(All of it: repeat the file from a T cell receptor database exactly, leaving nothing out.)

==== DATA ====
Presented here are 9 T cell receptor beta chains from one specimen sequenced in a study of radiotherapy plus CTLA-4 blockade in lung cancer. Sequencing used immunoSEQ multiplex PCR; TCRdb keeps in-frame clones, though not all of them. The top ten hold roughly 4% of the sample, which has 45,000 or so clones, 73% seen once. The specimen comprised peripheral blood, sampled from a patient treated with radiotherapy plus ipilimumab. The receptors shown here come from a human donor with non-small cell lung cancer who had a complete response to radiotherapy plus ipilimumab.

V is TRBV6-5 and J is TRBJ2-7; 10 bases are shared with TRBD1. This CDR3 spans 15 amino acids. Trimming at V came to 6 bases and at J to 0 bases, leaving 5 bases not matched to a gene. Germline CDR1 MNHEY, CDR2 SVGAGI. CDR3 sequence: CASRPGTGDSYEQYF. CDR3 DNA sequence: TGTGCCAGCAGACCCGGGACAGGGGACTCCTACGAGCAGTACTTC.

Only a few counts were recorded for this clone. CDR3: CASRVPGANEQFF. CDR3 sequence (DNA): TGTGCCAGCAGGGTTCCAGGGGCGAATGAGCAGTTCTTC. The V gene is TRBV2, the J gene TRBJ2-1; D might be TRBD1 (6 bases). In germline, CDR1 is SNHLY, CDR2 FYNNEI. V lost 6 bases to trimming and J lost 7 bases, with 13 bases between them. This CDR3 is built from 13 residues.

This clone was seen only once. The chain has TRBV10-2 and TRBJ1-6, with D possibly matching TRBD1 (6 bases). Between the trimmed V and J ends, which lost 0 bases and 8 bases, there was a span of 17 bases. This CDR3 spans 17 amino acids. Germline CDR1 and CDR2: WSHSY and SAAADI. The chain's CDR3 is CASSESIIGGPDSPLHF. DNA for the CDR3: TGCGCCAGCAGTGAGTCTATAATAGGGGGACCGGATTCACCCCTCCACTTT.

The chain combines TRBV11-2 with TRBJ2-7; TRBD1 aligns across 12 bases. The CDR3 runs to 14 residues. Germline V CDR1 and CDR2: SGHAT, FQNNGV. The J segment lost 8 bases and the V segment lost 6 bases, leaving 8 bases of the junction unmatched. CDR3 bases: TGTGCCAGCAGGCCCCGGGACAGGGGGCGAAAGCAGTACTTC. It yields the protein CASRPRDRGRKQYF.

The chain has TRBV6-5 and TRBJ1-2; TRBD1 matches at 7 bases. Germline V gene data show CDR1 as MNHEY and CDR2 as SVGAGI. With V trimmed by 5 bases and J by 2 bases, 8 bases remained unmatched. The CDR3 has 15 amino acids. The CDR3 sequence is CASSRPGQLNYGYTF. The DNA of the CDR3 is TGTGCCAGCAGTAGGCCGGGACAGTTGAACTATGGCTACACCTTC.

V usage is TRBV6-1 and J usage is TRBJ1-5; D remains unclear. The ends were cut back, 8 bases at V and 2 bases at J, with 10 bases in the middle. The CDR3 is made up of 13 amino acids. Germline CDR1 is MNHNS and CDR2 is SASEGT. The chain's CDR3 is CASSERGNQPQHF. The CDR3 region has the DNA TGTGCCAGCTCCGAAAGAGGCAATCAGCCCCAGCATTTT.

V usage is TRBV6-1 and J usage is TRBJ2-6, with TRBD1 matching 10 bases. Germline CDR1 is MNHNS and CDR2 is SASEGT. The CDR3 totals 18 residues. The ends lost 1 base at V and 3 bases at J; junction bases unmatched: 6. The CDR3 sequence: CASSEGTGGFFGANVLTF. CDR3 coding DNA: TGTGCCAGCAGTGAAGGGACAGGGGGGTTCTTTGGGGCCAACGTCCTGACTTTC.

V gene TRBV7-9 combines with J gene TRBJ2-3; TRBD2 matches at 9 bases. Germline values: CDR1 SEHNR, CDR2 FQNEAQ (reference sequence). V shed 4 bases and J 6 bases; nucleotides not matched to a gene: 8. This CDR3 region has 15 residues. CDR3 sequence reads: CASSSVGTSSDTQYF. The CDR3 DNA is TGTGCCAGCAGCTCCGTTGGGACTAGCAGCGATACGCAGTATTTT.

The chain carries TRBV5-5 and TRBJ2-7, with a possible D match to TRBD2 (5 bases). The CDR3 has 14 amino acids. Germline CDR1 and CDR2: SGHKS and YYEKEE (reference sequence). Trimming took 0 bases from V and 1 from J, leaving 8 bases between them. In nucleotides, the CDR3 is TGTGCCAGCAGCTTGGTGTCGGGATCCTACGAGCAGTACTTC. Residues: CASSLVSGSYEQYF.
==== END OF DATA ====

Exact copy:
Presented here are 9 T cell receptor beta chains from one specimen sequenced in a study of radiotherapy plus CTLA-4 blockade in lung cancer. Sequencing used immunoSEQ multiplex PCR; TCRdb keeps in-frame clones, though not all of them. The top ten hold roughly 4% of the sample, which has 45,000 or so clones, 73% seen once. The specimen comprised peripheral blood, sampled from a patient treated with radiotherapy plus ipilimumab. The receptors shown here come from a human donor with non-small cell lung cancer who had a complete response to radiotherapy plus ipilimumab.

V is TRBV6-5 and J is TRBJ2-7; 10 bases are shared with TRBD1. This CDR3 spans 15 amino acids. Trimming at V came to 6 bases and at J to 0 bases, leaving 5 bases not matched to a gene. Germline CDR1 MNHEY, CDR2 SVGAGI. CDR3 sequence: CASRPGTGDSYEQYF. CDR3 DNA sequence: TGTGCCAGCAGACCCGGGACAGGGGACTCCTACGAGCAGTACTTC.

Only a few counts were recorded for this clone. CDR3: CASRVPGANEQFF. CDR3 sequence (DNA): TGTGCCAGCAGGGTTCCAGGGGCGAATGAGCAGTTCTTC. The V gene is TRBV2, the J gene TRBJ2-1; D might be TRBD1 (6 bases). In germline, CDR1 is SNHLY, CDR2 FYNNEI. V lost 6 bases to trimming and J lost 7 bases, with 13 bases between them. This CDR3 is built from 13 residues.

This clone was seen only once. The chain has TRBV10-2 and TRBJ1-6, with D possibly matching TRBD1 (6 bases). Between the trimmed V and J ends, which lost 0 bases and 8 bases, there was a span of 17 bases. This CDR3 spans 17 amino acids. Germline CDR1 and CDR2: WSHSY and SAAADI. The chain's CDR3 is CASSESIIGGPDSPLHF. DNA for the CDR3: TGCGCCAGCAGTGAGTCTATAATAGGGGGACCGGATTCACCCCTCCACTTT.

The chain combines TRBV11-2 with TRBJ2-7; TRBD1 aligns across 12 bases. The CDR3 runs to 14 residues. Germline V CDR1 and CDR2: SGHAT, FQNNGV. The J segment lost 8 bases and the V segment lost 6 bases, leaving 8 bases of the junction unmatched. CDR3 bases: TGTGCCAGCAGGCCCCGGGACAGGGGGCGAAAGCAGTACTTC. It yields the protein CASRPRDRGRKQYF.

The chain has TRBV6-5 and TRBJ1-2; TRBD1 matches at 7 bases. Germline V gene data show CDR1 as MNHEY and CDR2 as SVGAGI. With V trimmed by 5 bases and J by 2 bases, 8 bases remained unmatched. The CDR3 has 15 amino acids. The CDR3 sequence is CASSRPGQLNYGYTF. The DNA of the CDR3 is TGTGCCAGCAGTAGGCCGGGACAGTTGAACTATGGCTACACCTTC.

V usage is TRBV6-1 and J usage is TRBJ1-5; D remains unclear. The ends were cut back, 8 bases at V and 2 bases at J, with 10 bases in the middle. The CDR3 is made up of 13 amino acids. Germline CDR1 is MNHNS and CDR2 is SASEGT. The chain's CDR3 is CASSERGNQPQHF. The CDR3 region has the DNA TGTGCCAGCTCCGAAAGAGGCAATCAGCCCCAGCATTTT.

V usage is TRBV6-1 and J usage is TRBJ2-6, with TRBD1 matching 10 bases. Germline CDR1 is MNHNS and CDR2 is SASEGT. The CDR3 totals 18 residues. The ends lost 1 base at V and 3 bases at J; junction bases unmatched: 6. The CDR3 sequence: CASSEGTGGFFGANVLTF. CDR3 coding DNA: TGTGCCAGCAGTGAAGGGACAGGGGGGTTCTTTGGGGCCAACGTCCTGACTTTC.

V gene TRBV7-9 combines with J gene TRBJ2-3; TRBD2 matches at 9 bases. Germline values: CDR1 SEHNR, CDR2 FQNEAQ (reference sequence). V shed 4 bases and J 6 bases; nucleotides not matched to a gene: 8. This CDR3 region has 15 residues. CDR3 sequence reads: CASSSVGTSSDTQYF. The CDR3 DNA is TGTGCCAGCAGCTCCGTTGGGACTAGCAGCGATACGCAGTATTTT.

The chain carries TRBV5-5 and TRBJ2-7, with a possible D match to TRBD2 (5 bases). The CDR3 has 14 amino acids. Germline CDR1 and CDR2: SGHKS and YYEKEE (reference sequence). Trimming took 0 bases from V and 1 from J, leaving 8 bases between them. In nucleotides, the CDR3 is TGTGCCAGCAGCTTGGTGTCGGGATCCTACGAGCAGTACTTC. Residues: CASSLVSGSYEQYF.